While Lafayette and the surrounding area may not always exude an obvious French culture in its day-to-day life, there is much to discover just below the surface, or simply by knowing where to look. An excellent source seems to be the Lafayette Travel web site, with links to events, attractions, food, and any other information that might be of interest to residents and visitors (I compliment them on the amount of information that is available on the site).
Outdoor concert series are often scheduled multiple times per week (with the most taking place during the best weather seasons of spring and fall or at the appropriate time of day for the musicians’ and audience comfort). Indoor concerts and dances are also available on a frequent basis.
Much of the local music is performed in Cajun French or has French roots, and this music has continued through the generations at dances and just about anywhere people got together for a social occasion or to have a good time. The Lafayette Travel web site seems to provide information about the easiest ways to find whatever musical event is going on.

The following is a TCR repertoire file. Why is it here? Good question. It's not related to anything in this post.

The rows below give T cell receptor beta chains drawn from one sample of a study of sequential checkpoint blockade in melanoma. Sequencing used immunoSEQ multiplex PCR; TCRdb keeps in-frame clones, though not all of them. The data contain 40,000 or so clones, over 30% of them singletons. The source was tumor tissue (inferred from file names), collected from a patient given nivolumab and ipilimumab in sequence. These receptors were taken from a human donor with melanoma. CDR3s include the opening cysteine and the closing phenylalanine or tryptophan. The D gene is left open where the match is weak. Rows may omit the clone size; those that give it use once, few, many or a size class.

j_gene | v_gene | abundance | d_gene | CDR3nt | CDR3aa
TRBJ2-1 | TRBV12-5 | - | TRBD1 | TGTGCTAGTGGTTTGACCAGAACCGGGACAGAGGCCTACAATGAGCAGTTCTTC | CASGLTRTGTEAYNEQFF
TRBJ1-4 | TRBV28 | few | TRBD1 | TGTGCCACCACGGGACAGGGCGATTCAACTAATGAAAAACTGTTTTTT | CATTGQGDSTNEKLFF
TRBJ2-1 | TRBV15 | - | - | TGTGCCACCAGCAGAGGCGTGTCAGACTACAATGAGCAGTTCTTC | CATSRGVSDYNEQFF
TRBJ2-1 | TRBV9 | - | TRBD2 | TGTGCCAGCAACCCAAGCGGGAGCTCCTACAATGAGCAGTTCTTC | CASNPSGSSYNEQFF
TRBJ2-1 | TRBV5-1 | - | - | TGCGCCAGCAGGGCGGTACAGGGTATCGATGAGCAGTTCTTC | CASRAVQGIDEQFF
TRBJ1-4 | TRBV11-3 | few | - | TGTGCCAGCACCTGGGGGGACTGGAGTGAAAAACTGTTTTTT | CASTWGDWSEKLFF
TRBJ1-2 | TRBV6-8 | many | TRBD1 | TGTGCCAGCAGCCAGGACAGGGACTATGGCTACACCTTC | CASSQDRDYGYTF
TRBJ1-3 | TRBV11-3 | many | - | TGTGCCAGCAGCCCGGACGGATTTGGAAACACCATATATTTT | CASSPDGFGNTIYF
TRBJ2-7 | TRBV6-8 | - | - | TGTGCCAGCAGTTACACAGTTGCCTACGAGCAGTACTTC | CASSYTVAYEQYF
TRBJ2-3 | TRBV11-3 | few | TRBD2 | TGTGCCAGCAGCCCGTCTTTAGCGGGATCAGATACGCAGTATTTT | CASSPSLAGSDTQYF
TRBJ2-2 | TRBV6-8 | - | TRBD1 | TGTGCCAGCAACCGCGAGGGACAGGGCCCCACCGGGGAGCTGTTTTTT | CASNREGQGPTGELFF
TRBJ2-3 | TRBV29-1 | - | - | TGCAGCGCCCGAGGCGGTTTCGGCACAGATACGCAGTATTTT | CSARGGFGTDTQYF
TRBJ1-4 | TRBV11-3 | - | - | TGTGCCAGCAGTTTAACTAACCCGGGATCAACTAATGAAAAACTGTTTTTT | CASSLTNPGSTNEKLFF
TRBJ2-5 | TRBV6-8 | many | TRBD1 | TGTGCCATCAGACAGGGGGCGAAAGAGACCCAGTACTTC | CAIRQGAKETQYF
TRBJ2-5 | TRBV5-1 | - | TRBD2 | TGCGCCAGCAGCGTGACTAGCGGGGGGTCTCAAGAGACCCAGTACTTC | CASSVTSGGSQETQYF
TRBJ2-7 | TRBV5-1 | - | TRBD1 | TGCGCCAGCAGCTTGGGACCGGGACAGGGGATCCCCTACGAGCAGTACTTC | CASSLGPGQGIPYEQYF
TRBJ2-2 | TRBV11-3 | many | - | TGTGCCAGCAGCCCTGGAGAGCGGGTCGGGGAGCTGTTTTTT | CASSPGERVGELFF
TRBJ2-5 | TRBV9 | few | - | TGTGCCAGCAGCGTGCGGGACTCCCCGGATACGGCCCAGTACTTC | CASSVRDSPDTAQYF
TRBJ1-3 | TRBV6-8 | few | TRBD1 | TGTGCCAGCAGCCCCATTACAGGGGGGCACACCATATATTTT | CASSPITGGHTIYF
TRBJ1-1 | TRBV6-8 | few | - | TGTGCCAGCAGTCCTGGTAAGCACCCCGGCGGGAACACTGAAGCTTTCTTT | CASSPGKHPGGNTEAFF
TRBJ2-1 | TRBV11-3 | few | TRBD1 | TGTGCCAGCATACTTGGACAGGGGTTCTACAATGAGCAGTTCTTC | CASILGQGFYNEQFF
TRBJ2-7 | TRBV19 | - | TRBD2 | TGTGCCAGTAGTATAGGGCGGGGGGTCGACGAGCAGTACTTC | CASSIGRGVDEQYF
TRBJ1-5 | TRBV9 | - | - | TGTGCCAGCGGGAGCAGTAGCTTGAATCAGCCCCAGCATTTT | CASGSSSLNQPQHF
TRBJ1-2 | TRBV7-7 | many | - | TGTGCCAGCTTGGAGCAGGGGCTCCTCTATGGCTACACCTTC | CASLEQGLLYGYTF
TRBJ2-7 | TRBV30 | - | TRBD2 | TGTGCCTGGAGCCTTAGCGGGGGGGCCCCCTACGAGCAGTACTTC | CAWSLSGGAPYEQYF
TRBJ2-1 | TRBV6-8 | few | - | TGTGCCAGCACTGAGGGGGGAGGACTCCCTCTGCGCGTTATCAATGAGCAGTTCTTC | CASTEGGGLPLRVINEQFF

Lafayette and all the surrounding cities celebrate their French roots through the local cuisine, and the Lafayette Travel site offers a multitude of suggestions. My experience is that a little bit of searching on web sites can result in very positive results in finding Cajun food or other types of local cuisine. In fact, even many people in New Orleans say the best Cajun food is not there, but in Acadiana.
The web site even has a list of places with a “French Table” where people can get together to practice French (and usually enjoy food at the same time). I was unable to find this list through the web site’s menu, but located it through a Google search which I will share:
French Tables (for Practicing French)
According to the list Dwyer’s Cafe has their meeting every Wednesday at 6:30 a.m. This is only one of nine places currently listed in Lafayette which have a French Table, with others available in surrounding cities.
My Overview of All of This
I really have a couple of takeaways from visiting the area: (1) If you are interested in exploring any aspect of French culture in Louisiana it is easy to find with a little bit of searching, although it will definitely not be a situation where you will feel like you are in a foreign country and do not know the language, and (2) If you are coming primarily for Cajun food I think it will definitely be worth the trip–any cuisine is its best at the source, and I definitely found that to be true here.